Camera Review: PENTAX 67

October 8, 2009

Pentax67 02

Today it’s about the dinosaur in my dry case: The PENTAX 67!

I bought the camera last year second hand in a camera store in Seoul/Korea, for an incredible low price. The Korean Won had dropped dramatically during the Financial Crisis, so it was a very good time to shop in Korea. The PENTAX 67 is a 6x7cm negative size Medium Format film camera (SLR) from the 1970s. At the time it was a popular option for professionals, not only because of the attractive 6×7 format and the quality of the Pentax optics; it was also the only Medium Format SLR with a prism viewfinder in the market. That meant it was possible to hold and handle it pretty much like a 35mm camera which gave it an advantage compared to the rather clunky Hasselblads or Mamiyas (I do not consider my Hasselblad “clunky” but some people might).

Well, actually, to me the PENTAX 67 is quite a brick. It’s big, heavy, and compared to my Hasselblad, the mirror sends shock waves through the camera, my hand, and the whole environment. The camera is loud, the film transport requires some new thumb muscles, and the frame counter doesn’t tell you exactly when the film is full. Furthermore, the opening mechanism for the film cassettes is sometimes jammed (or I’m stupid) and the whole procedure of changing a film can be quite time consuming.

But isn’t it a beauty?!!

No, seriously, apart from the (few) negative characteristics of this almost forgotten camera, there are some aspects which make me love the PENTAX 67:

1. The 6×7 format is just beautiful. It’s only slightly bigger than 6×6, giving you more space to compose, but at the same time it is more squarish than 6×45 which still gives you the feeling of harmony within the given space. I love it!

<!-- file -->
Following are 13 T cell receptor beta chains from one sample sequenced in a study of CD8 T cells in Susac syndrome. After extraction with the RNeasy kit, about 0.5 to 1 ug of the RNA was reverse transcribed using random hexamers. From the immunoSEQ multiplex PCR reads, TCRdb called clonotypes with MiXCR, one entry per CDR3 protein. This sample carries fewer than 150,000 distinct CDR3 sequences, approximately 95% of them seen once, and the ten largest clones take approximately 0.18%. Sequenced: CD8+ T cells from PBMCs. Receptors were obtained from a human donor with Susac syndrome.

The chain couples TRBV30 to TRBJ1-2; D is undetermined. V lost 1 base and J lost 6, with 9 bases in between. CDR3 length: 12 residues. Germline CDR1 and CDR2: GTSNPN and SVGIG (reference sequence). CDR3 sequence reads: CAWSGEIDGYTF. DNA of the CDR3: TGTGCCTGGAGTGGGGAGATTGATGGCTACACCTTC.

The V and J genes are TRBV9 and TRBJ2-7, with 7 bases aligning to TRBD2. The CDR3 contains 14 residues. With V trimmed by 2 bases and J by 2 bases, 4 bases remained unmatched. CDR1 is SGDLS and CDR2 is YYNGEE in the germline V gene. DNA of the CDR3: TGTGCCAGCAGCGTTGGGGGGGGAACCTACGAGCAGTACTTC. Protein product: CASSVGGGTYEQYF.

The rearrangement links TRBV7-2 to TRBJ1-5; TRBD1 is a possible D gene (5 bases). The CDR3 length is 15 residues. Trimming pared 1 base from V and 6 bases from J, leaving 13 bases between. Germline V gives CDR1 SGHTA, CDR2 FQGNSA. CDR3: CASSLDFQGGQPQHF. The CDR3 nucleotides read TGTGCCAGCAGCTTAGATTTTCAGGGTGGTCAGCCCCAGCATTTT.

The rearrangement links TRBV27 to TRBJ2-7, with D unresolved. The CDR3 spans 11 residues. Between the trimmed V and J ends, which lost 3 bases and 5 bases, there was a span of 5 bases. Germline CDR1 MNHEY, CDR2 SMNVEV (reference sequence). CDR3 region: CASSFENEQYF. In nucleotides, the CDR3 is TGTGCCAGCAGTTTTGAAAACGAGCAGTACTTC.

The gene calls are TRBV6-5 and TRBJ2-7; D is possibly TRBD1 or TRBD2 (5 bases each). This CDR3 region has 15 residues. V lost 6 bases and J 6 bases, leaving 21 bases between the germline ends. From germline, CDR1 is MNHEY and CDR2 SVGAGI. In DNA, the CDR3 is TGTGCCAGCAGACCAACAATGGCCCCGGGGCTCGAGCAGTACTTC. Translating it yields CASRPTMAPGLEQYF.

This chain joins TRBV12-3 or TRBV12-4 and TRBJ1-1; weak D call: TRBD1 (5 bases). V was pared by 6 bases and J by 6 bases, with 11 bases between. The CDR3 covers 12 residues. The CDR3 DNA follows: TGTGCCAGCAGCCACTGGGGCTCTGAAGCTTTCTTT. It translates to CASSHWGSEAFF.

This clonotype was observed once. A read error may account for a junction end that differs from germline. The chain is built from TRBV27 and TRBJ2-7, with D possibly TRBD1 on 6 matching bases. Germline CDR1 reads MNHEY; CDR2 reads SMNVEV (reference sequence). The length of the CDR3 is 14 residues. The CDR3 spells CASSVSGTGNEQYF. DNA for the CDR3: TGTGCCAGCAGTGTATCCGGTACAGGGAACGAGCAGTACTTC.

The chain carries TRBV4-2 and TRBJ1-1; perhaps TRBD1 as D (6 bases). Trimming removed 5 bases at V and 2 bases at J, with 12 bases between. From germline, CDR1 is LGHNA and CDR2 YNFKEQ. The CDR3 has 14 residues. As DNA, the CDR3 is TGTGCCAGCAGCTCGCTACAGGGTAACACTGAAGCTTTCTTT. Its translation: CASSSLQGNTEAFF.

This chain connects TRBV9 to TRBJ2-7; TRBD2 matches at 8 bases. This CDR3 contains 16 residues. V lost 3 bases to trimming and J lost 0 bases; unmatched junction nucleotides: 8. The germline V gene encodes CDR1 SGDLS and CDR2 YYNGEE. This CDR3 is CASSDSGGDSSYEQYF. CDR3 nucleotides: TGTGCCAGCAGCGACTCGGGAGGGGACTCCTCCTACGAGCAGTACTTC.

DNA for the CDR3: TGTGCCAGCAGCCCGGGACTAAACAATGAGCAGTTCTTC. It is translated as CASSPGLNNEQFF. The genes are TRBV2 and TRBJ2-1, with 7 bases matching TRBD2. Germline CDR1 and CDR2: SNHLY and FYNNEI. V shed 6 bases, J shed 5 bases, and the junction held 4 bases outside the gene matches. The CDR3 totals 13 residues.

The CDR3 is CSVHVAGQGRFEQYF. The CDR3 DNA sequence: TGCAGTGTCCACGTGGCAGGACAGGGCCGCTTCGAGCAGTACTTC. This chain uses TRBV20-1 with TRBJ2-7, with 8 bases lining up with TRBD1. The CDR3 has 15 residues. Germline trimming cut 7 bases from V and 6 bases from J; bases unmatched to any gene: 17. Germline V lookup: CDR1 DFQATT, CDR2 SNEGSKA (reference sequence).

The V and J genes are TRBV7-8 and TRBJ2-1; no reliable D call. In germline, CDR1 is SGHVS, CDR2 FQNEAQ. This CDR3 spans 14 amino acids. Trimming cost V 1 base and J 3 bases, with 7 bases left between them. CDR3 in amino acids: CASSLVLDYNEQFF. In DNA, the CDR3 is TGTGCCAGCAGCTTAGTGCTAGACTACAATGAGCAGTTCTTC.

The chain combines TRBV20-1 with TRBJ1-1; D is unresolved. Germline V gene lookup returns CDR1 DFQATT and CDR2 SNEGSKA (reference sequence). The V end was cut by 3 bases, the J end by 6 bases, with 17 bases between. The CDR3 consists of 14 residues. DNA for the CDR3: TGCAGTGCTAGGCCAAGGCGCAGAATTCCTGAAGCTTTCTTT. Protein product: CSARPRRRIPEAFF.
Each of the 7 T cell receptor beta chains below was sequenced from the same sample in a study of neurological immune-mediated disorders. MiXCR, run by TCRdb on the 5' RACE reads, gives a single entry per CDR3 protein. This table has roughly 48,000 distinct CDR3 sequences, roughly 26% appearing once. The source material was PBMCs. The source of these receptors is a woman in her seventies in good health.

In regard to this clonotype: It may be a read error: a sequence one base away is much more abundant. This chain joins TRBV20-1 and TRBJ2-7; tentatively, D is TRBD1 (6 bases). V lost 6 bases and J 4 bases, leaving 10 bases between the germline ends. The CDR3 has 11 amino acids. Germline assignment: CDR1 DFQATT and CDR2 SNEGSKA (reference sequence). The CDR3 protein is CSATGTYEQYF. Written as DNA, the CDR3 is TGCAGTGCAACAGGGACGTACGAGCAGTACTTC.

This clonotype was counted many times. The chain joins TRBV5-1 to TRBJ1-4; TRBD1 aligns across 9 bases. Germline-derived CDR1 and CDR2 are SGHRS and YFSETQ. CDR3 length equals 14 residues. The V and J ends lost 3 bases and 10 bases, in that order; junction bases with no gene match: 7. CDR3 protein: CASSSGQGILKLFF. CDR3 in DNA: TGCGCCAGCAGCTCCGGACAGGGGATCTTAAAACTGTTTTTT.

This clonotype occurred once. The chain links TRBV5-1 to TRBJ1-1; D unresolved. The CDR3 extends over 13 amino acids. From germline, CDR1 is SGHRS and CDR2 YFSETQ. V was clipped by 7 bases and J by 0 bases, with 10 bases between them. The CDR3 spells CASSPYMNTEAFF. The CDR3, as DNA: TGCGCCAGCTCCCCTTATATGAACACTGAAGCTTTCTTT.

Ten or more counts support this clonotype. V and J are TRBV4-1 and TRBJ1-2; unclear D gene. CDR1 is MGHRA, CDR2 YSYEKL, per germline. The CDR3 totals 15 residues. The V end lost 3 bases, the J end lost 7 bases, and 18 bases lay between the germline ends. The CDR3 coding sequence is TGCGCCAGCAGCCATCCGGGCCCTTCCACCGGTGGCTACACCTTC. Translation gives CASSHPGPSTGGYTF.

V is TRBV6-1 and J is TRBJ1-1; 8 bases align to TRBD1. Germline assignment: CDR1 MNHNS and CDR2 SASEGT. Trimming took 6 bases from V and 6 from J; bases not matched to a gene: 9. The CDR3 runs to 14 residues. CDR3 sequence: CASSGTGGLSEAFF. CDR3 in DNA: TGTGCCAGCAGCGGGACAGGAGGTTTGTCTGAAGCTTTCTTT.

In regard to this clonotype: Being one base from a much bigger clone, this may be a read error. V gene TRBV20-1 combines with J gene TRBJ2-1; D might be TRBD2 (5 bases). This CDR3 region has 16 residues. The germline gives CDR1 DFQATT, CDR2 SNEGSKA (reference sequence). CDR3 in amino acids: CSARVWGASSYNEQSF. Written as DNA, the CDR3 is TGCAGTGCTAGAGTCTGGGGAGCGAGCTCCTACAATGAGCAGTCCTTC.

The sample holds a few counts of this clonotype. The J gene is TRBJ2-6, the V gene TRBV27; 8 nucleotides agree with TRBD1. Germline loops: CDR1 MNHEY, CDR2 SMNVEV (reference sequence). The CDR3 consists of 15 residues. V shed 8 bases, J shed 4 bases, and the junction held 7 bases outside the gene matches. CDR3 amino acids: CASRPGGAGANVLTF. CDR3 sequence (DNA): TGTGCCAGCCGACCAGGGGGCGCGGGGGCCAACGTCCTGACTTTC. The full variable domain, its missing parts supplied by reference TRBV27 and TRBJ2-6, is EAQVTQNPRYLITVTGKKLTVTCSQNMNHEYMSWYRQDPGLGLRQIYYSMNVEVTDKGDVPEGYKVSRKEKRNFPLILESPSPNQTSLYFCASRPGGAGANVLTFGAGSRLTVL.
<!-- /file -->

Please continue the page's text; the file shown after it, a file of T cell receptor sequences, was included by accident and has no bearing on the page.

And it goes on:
2. The optics are superb and the mechanics of the lenses work smooth and easy. The images come out super sharp, with a soft and smooth bokeh which is quite special and different to all my other Medium Format cameras or Leicas.
3. The viewfinder is spectacular: bright, big, and clear which is the perfect for composing. Even better, the prism viewfinder can be exchanged for a waist level viewfinder (see picture). I love that for the tripod.

The PENTAX 67 is not an easy camera, but it’s a lot of fun and a beauty of a beast! It’s not really a camera that works well without tripod, unless there is a lot of light available and you know how to hold a camera steady. However you decide to use it, it’s a very good tool for portraits because of its format, sharpness, and soft bokeh.
On a daily basis, I still prefer my Hasselblad or the Twin Reflex Mamiya because they are easier to handle; for the special moments, though, the PENTAX 67 is quite something to use. And because nobody seem to want it anymore, it is more than a bargain. Don’t miss it!
Maya 2009
Maya and Puji 2008
Ming 2008


6 Responses to “Camera Review: PENTAX 67”

  1. great camera yes…i bought last year a brandnew backup Pentax 67 II from a fashion shooter…sooo reliable but changing film is really horrible…well i used it a lot in iceland so i’m more into it now… 🙂

  2. S.H. Chow Says:

    You have very nice picture out of this beautiful set.

    make me want to try it out too!

  3. You can borrow mine one day! We should meet soon again anyways… 😉

  4. meewosh Says:

    I had Pentax 67 borrowed for a while. It’s superb camera, which I still have on my to-buy list 🙂

  5. you are in point of fact a good webmaster. The site loading velocity is amazing. It seems that you’re doing any unique trick. Moreover, The contents are masterwork. you’ve performed a fantastic job in this matter!

  6. Paul Wheeler Says:

    I too love this camera, I have two, one a 6 x 7 I keep at my ville an Lanzarote and a 67 I keep at my home in London. The can beat any digital camera when I shoot on Fujichrome 100 or 50. I can scan up to 4,800 dpi and that would give me a file just short of half a terrer bite! The equivalent of a digital camera with a 150 mega pixel chip! Lets hear it for film!

    I’m a fairly big fella with a lot of hand holding experience si I am not so afraid of reasonable shutter speeds. That said its realy a daylight camera.

    I shoot colour on my 6×7 pentax’s and B&W on my Nikon F3’s.

    Happy shooting, Paul

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